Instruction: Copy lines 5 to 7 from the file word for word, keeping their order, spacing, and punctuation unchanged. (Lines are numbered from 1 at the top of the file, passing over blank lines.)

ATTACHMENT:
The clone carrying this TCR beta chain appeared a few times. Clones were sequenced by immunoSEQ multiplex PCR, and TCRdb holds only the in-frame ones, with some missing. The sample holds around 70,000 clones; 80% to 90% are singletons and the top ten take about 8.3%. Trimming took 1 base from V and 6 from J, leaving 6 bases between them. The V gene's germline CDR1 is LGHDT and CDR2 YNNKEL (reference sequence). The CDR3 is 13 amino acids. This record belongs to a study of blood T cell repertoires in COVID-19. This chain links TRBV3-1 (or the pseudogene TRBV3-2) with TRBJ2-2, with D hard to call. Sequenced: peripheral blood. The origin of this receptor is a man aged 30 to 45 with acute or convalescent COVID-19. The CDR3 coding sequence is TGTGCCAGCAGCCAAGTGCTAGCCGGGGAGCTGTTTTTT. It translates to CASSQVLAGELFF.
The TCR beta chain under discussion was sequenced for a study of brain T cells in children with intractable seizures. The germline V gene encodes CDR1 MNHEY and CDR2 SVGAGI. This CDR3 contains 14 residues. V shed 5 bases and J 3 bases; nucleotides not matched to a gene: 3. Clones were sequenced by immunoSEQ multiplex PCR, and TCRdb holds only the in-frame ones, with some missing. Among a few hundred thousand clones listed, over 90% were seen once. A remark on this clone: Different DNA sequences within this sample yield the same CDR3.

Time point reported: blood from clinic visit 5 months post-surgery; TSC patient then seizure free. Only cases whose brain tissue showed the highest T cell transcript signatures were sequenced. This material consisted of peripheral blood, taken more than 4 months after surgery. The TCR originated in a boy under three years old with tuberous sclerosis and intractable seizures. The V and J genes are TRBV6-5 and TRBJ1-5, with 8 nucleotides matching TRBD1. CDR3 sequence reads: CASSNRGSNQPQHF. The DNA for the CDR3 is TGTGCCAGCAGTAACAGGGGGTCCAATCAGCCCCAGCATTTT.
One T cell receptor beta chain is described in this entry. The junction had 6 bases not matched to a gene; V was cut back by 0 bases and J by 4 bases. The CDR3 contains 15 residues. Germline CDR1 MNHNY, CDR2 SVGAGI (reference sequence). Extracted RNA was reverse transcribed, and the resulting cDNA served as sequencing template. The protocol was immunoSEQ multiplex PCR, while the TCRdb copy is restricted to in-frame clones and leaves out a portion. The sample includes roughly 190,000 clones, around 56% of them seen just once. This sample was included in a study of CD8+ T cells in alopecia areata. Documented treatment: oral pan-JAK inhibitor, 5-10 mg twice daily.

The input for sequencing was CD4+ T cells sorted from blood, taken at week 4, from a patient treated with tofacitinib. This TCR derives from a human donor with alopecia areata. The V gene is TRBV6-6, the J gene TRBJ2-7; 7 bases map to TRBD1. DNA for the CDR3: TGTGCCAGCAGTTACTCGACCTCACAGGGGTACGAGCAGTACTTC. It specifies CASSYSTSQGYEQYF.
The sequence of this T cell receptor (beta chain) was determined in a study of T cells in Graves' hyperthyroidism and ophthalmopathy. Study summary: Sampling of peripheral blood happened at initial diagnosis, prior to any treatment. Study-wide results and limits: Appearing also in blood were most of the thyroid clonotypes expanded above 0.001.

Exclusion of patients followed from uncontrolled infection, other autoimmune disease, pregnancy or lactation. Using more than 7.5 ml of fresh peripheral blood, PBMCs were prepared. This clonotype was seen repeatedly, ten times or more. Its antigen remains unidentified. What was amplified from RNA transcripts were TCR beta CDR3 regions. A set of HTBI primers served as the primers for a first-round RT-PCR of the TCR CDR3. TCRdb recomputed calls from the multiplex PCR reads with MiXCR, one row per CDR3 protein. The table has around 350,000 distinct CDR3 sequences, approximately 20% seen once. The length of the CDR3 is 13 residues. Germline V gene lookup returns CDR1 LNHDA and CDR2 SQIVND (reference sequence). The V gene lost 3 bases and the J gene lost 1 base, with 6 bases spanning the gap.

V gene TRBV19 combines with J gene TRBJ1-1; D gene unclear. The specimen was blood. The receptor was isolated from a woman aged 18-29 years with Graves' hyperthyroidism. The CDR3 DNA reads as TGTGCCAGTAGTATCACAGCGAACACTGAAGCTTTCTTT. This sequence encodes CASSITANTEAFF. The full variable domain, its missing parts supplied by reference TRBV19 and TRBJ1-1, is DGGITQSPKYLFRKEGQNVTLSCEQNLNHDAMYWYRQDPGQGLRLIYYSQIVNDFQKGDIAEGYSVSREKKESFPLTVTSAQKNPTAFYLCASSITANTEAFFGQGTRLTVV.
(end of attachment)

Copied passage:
The input for sequencing was CD4+ T cells sorted from blood, taken at week 4, from a patient treated with tofacitinib. This TCR derives from a human donor with alopecia areata. The V gene is TRBV6-6, the J gene TRBJ2-7; 7 bases map to TRBD1. DNA for the CDR3: TGTGCCAGCAGTTACTCGACCTCACAGGGGTACGAGCAGTACTTC. It specifies CASSYSTSQGYEQYF.
The sequence of this T cell receptor (beta chain) was determined in a study of T cells in Graves' hyperthyroidism and ophthalmopathy. Study summary: Sampling of peripheral blood happened at initial diagnosis, prior to any treatment. Study-wide results and limits: Appearing also in blood were most of the thyroid clonotypes expanded above 0.001.

Exclusion of patients followed from uncontrolled infection, other autoimmune disease, pregnancy or lactation. Using more than 7.5 ml of fresh peripheral blood, PBMCs were prepared. This clonotype was seen repeatedly, ten times or more. Its antigen remains unidentified. What was amplified from RNA transcripts were TCR beta CDR3 regions. A set of HTBI primers served as the primers for a first-round RT-PCR of the TCR CDR3. TCRdb recomputed calls from the multiplex PCR reads with MiXCR, one row per CDR3 protein. The table has around 350,000 distinct CDR3 sequences, approximately 20% seen once. The length of the CDR3 is 13 residues. Germline V gene lookup returns CDR1 LNHDA and CDR2 SQIVND (reference sequence). The V gene lost 3 bases and the J gene lost 1 base, with 6 bases spanning the gap.